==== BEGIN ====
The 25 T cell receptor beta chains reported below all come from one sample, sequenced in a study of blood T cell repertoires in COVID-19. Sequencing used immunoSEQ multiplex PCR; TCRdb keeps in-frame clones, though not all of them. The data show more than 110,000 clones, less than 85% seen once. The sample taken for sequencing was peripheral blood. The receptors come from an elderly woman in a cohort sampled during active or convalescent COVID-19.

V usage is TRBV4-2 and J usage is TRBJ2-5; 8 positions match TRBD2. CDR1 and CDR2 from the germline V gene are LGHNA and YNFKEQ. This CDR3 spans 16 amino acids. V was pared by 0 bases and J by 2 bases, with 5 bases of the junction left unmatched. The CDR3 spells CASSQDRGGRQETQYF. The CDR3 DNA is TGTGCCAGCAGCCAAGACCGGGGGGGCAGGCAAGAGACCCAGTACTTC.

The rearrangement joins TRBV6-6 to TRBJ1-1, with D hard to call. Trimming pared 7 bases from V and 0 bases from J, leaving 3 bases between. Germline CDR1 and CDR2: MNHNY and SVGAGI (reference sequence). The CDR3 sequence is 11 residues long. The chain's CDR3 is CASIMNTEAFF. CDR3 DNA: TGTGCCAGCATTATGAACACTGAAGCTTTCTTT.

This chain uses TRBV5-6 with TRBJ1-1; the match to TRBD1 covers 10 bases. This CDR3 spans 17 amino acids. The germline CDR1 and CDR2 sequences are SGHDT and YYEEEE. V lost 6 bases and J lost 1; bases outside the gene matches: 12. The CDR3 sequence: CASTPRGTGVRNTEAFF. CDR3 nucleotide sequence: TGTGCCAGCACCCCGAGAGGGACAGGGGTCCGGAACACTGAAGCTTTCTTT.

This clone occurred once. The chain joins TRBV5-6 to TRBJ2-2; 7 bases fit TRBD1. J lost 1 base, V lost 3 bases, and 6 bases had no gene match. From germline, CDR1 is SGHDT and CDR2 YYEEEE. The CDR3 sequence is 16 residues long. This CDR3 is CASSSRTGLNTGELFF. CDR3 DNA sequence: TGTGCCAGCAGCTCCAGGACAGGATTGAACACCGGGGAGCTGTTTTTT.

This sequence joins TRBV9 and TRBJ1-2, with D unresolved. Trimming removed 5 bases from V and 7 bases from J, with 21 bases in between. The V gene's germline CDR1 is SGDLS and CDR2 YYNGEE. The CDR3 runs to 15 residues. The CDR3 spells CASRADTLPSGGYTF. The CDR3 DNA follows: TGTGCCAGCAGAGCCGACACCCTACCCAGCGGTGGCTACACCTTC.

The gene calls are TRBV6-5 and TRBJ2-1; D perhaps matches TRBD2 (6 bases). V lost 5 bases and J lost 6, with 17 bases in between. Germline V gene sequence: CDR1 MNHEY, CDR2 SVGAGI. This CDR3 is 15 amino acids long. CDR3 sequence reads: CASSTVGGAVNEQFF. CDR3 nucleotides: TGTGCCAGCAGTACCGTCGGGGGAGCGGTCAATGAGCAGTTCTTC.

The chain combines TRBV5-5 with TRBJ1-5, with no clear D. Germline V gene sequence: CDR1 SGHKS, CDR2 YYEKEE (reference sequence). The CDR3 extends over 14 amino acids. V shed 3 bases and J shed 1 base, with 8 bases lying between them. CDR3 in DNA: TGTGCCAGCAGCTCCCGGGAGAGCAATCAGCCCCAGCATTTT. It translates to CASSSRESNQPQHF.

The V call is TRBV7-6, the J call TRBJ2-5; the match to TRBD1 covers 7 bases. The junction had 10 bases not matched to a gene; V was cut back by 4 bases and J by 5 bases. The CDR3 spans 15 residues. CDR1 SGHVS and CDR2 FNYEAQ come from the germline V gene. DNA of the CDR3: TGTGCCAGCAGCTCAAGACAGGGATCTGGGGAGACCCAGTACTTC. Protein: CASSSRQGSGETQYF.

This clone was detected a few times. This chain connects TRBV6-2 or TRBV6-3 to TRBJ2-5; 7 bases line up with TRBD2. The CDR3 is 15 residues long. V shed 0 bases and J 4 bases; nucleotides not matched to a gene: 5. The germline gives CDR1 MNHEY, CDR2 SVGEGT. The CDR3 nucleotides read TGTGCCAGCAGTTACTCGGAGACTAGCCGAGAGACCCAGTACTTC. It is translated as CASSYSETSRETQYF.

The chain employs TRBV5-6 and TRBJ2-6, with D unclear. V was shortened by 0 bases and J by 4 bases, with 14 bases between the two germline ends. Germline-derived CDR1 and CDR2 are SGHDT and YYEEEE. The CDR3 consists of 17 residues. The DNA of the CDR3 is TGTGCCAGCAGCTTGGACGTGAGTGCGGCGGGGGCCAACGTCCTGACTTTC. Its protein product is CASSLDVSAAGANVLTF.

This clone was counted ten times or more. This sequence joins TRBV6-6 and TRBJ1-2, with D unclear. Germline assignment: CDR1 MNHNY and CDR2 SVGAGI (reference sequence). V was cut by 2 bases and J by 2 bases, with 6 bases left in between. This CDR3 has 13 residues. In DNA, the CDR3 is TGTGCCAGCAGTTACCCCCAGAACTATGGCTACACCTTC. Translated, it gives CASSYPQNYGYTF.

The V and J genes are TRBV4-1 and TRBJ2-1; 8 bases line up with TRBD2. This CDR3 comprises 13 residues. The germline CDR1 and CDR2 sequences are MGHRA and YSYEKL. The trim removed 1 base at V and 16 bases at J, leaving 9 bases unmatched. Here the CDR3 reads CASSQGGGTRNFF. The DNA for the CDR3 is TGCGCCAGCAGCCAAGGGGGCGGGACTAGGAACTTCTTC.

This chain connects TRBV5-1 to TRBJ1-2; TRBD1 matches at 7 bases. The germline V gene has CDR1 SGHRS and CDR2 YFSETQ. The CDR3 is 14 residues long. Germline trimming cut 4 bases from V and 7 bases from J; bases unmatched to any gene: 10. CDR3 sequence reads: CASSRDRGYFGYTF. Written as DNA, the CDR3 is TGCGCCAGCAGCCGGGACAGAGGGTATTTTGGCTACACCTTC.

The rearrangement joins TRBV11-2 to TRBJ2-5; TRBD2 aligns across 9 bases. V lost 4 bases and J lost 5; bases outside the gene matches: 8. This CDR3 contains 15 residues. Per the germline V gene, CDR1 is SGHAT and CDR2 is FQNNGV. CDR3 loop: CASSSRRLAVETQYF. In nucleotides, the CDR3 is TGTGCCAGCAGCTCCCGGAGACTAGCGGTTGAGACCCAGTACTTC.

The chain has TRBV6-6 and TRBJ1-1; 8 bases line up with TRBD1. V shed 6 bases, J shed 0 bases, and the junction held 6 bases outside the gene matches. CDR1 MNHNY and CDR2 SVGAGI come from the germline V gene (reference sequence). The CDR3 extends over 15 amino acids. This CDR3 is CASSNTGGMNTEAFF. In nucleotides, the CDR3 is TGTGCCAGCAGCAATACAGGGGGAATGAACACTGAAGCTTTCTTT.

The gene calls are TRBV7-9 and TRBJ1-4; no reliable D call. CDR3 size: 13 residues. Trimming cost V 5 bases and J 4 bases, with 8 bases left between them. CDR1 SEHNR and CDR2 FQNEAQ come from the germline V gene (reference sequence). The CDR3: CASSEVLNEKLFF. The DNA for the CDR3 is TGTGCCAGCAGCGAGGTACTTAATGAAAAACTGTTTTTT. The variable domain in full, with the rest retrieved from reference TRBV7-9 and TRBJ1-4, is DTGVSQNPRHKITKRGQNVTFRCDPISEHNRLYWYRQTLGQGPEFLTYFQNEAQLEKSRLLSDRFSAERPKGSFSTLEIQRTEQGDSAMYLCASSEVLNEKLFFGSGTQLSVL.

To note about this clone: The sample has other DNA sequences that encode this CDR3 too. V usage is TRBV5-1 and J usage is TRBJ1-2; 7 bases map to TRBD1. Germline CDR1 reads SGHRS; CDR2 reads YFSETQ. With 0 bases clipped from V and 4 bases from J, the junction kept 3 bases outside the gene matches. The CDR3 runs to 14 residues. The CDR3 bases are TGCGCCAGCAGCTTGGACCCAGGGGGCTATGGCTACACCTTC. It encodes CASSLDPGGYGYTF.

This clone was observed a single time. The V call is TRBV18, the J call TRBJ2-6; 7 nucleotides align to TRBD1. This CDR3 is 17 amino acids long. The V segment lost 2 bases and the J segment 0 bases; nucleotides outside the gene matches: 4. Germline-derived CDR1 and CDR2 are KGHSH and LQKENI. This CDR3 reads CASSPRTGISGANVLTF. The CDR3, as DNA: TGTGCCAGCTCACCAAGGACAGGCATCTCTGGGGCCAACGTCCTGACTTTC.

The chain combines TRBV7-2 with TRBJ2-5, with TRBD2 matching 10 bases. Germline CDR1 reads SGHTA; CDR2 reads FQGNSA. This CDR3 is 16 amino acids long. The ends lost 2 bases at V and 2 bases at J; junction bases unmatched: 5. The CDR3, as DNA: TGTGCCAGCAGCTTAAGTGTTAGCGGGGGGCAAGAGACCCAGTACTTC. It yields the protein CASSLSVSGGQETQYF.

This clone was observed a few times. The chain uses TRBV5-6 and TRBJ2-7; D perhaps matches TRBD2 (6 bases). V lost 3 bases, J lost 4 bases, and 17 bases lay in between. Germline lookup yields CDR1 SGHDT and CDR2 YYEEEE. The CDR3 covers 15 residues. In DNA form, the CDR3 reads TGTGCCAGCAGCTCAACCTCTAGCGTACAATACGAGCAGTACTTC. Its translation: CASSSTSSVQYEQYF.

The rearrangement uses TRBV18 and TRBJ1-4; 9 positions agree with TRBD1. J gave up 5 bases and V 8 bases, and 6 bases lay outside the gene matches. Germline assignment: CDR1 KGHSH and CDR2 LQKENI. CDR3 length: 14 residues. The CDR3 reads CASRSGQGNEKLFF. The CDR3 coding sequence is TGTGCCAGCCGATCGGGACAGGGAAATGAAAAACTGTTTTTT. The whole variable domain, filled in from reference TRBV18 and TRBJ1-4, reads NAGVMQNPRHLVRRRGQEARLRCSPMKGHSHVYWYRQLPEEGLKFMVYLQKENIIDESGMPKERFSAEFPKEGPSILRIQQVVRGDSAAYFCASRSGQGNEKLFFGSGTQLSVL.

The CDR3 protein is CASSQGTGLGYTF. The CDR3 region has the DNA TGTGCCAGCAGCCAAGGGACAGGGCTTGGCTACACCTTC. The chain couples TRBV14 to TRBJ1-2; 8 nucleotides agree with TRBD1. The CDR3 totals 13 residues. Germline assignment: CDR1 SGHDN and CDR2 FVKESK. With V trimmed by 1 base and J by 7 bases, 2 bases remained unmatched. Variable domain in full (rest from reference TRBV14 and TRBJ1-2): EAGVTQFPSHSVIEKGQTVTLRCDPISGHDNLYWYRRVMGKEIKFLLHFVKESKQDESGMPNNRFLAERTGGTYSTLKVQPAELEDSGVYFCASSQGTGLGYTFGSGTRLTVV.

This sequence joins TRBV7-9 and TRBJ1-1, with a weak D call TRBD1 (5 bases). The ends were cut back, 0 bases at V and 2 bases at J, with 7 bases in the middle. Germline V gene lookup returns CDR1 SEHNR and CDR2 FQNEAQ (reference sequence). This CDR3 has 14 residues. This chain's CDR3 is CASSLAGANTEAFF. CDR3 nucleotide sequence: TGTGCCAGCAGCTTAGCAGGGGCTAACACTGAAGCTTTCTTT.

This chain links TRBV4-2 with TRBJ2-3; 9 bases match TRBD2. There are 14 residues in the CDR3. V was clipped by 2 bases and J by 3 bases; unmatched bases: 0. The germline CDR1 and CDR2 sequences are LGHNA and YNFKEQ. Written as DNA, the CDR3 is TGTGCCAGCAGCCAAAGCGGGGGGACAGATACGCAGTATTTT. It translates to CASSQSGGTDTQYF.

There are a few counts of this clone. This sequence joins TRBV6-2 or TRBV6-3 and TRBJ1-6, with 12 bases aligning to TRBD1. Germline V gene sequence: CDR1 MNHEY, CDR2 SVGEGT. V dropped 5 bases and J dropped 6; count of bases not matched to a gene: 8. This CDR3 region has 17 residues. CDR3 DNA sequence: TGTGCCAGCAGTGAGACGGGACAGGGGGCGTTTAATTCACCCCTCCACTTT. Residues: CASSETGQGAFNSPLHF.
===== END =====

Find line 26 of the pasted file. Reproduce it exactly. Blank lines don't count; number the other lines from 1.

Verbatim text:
There are a few counts of this clone. This sequence joins TRBV6-2 or TRBV6-3 and TRBJ1-6, with 12 bases aligning to TRBD1. Germline V gene sequence: CDR1 MNHEY, CDR2 SVGEGT. V dropped 5 bases and J dropped 6; count of bases not matched to a gene: 8. This CDR3 region has 17 residues. CDR3 DNA sequence: TGTGCCAGCAGTGAGACGGGACAGGGGGCGTTTAATTCACCCCTCCACTTT. Residues: CASSETGQGAFNSPLHF.